And, finally, embedded researchers accumulate knowledge that makes them more valuable to their collaborators over time. When related questions emerge or the roadmap shifts, we can make recommendations based on what we already know. Research reports can be beautifully written and organized, but the most flexible knowledge is in people’s heads.

To be able to embed, researchers need to have a broad, foundational level of research skill. Researchers will always have strengths and specialities, and those specialists should always be there to support and mentor the rest of the team on complex skills. But embedded researchers need to be confident in core research approaches and be capable of effectively seeking help from specialists when research problems become especially tricky. So while skills are always an important hiring criteria, being an active and self-aware learner is often even more important.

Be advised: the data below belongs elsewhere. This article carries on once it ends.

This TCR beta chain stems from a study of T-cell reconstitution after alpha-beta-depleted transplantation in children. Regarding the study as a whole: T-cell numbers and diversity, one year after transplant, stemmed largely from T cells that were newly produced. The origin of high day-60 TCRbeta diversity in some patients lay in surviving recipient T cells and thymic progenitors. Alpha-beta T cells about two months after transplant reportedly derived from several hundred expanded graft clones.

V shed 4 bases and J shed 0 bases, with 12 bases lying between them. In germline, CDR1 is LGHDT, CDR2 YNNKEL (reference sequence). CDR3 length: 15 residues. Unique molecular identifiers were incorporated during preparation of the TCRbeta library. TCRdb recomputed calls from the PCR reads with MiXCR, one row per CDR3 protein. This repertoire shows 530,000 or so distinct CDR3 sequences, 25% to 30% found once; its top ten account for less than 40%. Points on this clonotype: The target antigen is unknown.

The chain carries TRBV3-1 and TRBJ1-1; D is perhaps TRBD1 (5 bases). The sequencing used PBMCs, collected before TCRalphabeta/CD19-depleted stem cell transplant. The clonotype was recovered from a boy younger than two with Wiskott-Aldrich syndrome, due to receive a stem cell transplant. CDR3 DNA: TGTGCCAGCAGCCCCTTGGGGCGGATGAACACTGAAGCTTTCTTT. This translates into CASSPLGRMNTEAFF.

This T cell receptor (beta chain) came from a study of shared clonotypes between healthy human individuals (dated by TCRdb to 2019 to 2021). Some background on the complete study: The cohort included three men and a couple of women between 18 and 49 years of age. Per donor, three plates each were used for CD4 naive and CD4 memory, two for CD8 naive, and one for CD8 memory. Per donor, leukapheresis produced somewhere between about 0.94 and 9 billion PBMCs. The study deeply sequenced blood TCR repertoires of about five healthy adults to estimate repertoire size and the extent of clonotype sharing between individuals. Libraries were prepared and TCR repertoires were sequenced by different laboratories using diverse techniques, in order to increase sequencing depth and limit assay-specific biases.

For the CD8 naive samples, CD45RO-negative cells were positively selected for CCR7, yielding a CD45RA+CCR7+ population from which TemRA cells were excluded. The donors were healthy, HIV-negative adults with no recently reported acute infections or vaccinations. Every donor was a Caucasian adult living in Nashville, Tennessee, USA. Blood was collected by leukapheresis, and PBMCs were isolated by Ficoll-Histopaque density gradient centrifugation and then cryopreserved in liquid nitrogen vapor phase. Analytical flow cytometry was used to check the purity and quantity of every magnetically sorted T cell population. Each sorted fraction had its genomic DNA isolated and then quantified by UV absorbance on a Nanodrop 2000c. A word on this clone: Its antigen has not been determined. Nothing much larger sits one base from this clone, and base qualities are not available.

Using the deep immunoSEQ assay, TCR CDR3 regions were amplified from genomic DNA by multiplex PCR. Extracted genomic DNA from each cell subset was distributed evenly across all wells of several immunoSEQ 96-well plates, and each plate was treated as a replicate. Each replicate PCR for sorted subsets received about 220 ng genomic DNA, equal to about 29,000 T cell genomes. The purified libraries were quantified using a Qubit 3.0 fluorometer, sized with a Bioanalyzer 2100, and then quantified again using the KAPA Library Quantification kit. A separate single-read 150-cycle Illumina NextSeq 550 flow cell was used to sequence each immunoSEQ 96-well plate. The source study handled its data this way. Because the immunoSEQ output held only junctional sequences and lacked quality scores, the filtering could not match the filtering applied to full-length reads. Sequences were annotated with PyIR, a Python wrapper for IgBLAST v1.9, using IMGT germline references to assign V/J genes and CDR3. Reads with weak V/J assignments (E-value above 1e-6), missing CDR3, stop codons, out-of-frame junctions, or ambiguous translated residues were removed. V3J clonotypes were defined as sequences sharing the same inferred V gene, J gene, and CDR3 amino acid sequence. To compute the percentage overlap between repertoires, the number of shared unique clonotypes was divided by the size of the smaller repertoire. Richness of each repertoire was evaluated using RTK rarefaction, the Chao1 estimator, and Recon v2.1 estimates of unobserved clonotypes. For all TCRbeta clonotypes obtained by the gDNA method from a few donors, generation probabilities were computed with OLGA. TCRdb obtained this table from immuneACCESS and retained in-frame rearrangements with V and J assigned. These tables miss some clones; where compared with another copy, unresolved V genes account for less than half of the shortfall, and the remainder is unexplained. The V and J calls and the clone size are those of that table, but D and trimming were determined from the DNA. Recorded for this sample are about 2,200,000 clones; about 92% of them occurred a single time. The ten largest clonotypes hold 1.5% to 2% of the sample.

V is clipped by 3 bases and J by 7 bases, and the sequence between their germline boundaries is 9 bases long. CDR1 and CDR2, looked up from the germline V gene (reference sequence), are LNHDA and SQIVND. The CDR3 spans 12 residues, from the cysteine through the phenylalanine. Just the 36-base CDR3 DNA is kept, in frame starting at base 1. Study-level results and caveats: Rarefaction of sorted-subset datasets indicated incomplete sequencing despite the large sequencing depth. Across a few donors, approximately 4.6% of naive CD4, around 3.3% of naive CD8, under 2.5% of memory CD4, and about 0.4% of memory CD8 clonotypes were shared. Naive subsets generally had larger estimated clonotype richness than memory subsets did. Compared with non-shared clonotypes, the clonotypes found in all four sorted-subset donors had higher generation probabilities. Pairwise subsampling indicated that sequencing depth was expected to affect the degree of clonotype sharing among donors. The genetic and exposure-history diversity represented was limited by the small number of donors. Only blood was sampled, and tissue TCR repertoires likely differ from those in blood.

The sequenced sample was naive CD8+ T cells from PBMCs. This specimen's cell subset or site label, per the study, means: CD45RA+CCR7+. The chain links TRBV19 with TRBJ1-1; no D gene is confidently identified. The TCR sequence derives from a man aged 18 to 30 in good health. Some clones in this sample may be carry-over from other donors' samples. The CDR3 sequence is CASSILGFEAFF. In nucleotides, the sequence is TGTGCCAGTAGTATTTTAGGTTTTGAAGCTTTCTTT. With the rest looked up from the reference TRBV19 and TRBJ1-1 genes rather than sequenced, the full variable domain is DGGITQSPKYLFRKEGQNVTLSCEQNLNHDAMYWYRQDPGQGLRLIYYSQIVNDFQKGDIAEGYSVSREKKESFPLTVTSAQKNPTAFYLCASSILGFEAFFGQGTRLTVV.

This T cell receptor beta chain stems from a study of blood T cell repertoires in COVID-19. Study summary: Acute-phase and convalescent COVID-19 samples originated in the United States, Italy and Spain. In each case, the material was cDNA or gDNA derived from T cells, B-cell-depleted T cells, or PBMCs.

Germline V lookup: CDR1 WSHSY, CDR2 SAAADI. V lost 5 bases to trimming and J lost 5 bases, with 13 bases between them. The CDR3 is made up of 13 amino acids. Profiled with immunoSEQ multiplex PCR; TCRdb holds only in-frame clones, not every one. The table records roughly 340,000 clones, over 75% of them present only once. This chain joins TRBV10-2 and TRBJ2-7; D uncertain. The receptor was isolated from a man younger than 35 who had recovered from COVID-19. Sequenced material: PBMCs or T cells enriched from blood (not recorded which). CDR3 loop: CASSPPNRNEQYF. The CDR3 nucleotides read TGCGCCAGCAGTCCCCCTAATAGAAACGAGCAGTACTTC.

Collaborate with stakeholders through facilitation techniques

We believe research projects are an experience that can be thoughtfully designed and facilitated. Research isn’t just a report. Product teams need to actively engage in the sense-making process, and they need to apply what they’re learning to the problems they’re personally facing. Product teams need to make something with the knowledge that research creates.

Our stakeholders engage with us throughout the process and share ownership in our discoveries. We bring methodological and process expertise to our partnerships. Our stakeholders bring their own unique disciplinary strengths and domain expertise. We facilitate a collaborative process that leverages the superpower that each discipline brings to the table.